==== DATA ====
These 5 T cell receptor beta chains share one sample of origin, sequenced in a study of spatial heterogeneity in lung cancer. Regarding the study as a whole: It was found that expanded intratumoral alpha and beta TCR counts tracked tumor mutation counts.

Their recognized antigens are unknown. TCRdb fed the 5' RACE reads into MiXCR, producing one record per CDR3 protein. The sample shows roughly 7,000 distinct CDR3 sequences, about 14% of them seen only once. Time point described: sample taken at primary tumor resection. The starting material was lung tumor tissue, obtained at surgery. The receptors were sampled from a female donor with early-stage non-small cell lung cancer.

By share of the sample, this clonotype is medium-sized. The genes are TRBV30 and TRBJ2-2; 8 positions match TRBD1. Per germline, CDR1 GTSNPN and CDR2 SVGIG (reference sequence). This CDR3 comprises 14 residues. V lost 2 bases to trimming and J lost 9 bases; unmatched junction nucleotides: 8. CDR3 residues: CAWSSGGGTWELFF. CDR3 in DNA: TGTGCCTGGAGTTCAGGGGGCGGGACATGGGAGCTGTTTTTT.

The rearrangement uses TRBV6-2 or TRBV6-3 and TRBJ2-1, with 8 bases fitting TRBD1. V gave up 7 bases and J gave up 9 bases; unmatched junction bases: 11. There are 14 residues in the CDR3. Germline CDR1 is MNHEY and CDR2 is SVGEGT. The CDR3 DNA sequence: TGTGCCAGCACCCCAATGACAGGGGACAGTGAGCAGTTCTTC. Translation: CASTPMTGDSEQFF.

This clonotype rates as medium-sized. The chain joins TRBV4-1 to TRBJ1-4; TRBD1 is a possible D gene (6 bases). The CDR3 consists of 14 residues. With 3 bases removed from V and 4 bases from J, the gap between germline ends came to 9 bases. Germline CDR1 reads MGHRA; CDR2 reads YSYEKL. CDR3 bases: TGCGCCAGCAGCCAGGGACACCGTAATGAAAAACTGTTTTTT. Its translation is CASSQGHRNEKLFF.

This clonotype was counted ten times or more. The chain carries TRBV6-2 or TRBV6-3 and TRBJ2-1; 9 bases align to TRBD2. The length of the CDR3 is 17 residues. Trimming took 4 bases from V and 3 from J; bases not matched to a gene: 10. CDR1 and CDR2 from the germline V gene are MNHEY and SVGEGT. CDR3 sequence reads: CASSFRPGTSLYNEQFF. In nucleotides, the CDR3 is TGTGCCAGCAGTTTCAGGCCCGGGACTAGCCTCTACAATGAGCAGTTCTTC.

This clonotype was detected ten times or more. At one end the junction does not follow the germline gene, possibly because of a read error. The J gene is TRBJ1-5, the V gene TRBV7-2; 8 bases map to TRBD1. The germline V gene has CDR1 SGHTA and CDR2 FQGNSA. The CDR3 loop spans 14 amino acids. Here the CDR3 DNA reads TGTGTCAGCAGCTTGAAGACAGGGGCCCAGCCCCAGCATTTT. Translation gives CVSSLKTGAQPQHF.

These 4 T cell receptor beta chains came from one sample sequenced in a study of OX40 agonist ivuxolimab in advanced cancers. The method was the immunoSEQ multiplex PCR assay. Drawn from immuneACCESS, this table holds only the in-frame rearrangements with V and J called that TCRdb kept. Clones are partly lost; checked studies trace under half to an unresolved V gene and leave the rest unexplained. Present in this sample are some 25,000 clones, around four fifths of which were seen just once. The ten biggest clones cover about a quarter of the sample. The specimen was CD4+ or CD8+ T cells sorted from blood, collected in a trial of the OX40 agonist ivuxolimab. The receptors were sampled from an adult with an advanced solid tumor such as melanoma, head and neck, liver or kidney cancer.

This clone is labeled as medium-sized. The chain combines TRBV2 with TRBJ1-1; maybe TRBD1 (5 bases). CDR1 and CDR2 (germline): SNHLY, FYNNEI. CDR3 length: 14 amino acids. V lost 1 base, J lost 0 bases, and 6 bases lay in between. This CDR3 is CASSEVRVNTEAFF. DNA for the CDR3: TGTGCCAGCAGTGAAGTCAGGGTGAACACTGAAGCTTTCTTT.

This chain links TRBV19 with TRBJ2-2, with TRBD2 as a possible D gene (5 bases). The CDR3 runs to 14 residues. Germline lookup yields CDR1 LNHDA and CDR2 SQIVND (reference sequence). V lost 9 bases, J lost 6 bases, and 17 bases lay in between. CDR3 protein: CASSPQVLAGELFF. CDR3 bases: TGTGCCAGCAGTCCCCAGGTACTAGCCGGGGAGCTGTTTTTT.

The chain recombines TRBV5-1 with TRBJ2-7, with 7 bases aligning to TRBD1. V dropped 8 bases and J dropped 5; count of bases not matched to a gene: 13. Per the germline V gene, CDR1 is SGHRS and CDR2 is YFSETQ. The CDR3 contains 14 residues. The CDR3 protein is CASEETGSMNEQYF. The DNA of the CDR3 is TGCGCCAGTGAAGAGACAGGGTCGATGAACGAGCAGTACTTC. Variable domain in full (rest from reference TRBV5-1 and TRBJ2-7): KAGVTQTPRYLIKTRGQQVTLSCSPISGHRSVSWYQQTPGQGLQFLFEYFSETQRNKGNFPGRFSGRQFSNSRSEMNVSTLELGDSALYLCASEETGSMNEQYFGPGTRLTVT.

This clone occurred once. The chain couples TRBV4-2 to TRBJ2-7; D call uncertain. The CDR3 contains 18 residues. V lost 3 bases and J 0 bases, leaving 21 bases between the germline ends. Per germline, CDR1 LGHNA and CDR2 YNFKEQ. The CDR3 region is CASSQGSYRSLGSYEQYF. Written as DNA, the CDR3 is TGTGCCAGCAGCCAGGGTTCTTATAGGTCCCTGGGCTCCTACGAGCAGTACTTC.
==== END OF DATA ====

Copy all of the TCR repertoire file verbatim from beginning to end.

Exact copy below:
These 5 T cell receptor beta chains share one sample of origin, sequenced in a study of spatial heterogeneity in lung cancer. Regarding the study as a whole: It was found that expanded intratumoral alpha and beta TCR counts tracked tumor mutation counts.

Their recognized antigens are unknown. TCRdb fed the 5' RACE reads into MiXCR, producing one record per CDR3 protein. The sample shows roughly 7,000 distinct CDR3 sequences, about 14% of them seen only once. Time point described: sample taken at primary tumor resection. The starting material was lung tumor tissue, obtained at surgery. The receptors were sampled from a female donor with early-stage non-small cell lung cancer.

By share of the sample, this clonotype is medium-sized. The genes are TRBV30 and TRBJ2-2; 8 positions match TRBD1. Per germline, CDR1 GTSNPN and CDR2 SVGIG (reference sequence). This CDR3 comprises 14 residues. V lost 2 bases to trimming and J lost 9 bases; unmatched junction nucleotides: 8. CDR3 residues: CAWSSGGGTWELFF. CDR3 in DNA: TGTGCCTGGAGTTCAGGGGGCGGGACATGGGAGCTGTTTTTT.

The rearrangement uses TRBV6-2 or TRBV6-3 and TRBJ2-1, with 8 bases fitting TRBD1. V gave up 7 bases and J gave up 9 bases; unmatched junction bases: 11. There are 14 residues in the CDR3. Germline CDR1 is MNHEY and CDR2 is SVGEGT. The CDR3 DNA sequence: TGTGCCAGCACCCCAATGACAGGGGACAGTGAGCAGTTCTTC. Translation: CASTPMTGDSEQFF.

This clonotype rates as medium-sized. The chain joins TRBV4-1 to TRBJ1-4; TRBD1 is a possible D gene (6 bases). The CDR3 consists of 14 residues. With 3 bases removed from V and 4 bases from J, the gap between germline ends came to 9 bases. Germline CDR1 reads MGHRA; CDR2 reads YSYEKL. CDR3 bases: TGCGCCAGCAGCCAGGGACACCGTAATGAAAAACTGTTTTTT. Its translation is CASSQGHRNEKLFF.

This clonotype was counted ten times or more. The chain carries TRBV6-2 or TRBV6-3 and TRBJ2-1; 9 bases align to TRBD2. The length of the CDR3 is 17 residues. Trimming took 4 bases from V and 3 from J; bases not matched to a gene: 10. CDR1 and CDR2 from the germline V gene are MNHEY and SVGEGT. CDR3 sequence reads: CASSFRPGTSLYNEQFF. In nucleotides, the CDR3 is TGTGCCAGCAGTTTCAGGCCCGGGACTAGCCTCTACAATGAGCAGTTCTTC.

This clonotype was detected ten times or more. At one end the junction does not follow the germline gene, possibly because of a read error. The J gene is TRBJ1-5, the V gene TRBV7-2; 8 bases map to TRBD1. The germline V gene has CDR1 SGHTA and CDR2 FQGNSA. The CDR3 loop spans 14 amino acids. Here the CDR3 DNA reads TGTGTCAGCAGCTTGAAGACAGGGGCCCAGCCCCAGCATTTT. Translation gives CVSSLKTGAQPQHF.

These 4 T cell receptor beta chains came from one sample sequenced in a study of OX40 agonist ivuxolimab in advanced cancers. The method was the immunoSEQ multiplex PCR assay. Drawn from immuneACCESS, this table holds only the in-frame rearrangements with V and J called that TCRdb kept. Clones are partly lost; checked studies trace under half to an unresolved V gene and leave the rest unexplained. Present in this sample are some 25,000 clones, around four fifths of which were seen just once. The ten biggest clones cover about a quarter of the sample. The specimen was CD4+ or CD8+ T cells sorted from blood, collected in a trial of the OX40 agonist ivuxolimab. The receptors were sampled from an adult with an advanced solid tumor such as melanoma, head and neck, liver or kidney cancer.

This clone is labeled as medium-sized. The chain combines TRBV2 with TRBJ1-1; maybe TRBD1 (5 bases). CDR1 and CDR2 (germline): SNHLY, FYNNEI. CDR3 length: 14 amino acids. V lost 1 base, J lost 0 bases, and 6 bases lay in between. This CDR3 is CASSEVRVNTEAFF. DNA for the CDR3: TGTGCCAGCAGTGAAGTCAGGGTGAACACTGAAGCTTTCTTT.

This chain links TRBV19 with TRBJ2-2, with TRBD2 as a possible D gene (5 bases). The CDR3 runs to 14 residues. Germline lookup yields CDR1 LNHDA and CDR2 SQIVND (reference sequence). V lost 9 bases, J lost 6 bases, and 17 bases lay in between. CDR3 protein: CASSPQVLAGELFF. CDR3 bases: TGTGCCAGCAGTCCCCAGGTACTAGCCGGGGAGCTGTTTTTT.

The chain recombines TRBV5-1 with TRBJ2-7, with 7 bases aligning to TRBD1. V dropped 8 bases and J dropped 5; count of bases not matched to a gene: 13. Per the germline V gene, CDR1 is SGHRS and CDR2 is YFSETQ. The CDR3 contains 14 residues. The CDR3 protein is CASEETGSMNEQYF. The DNA of the CDR3 is TGCGCCAGTGAAGAGACAGGGTCGATGAACGAGCAGTACTTC. Variable domain in full (rest from reference TRBV5-1 and TRBJ2-7): KAGVTQTPRYLIKTRGQQVTLSCSPISGHRSVSWYQQTPGQGLQFLFEYFSETQRNKGNFPGRFSGRQFSNSRSEMNVSTLELGDSALYLCASEETGSMNEQYFGPGTRLTVT.

This clone occurred once. The chain couples TRBV4-2 to TRBJ2-7; D call uncertain. The CDR3 contains 18 residues. V lost 3 bases and J 0 bases, leaving 21 bases between the germline ends. Per germline, CDR1 LGHNA and CDR2 YNFKEQ. The CDR3 region is CASSQGSYRSLGSYEQYF. Written as DNA, the CDR3 is TGTGCCAGCAGCCAGGGTTCTTATAGGTCCCTGGGCTCCTACGAGCAGTACTTC.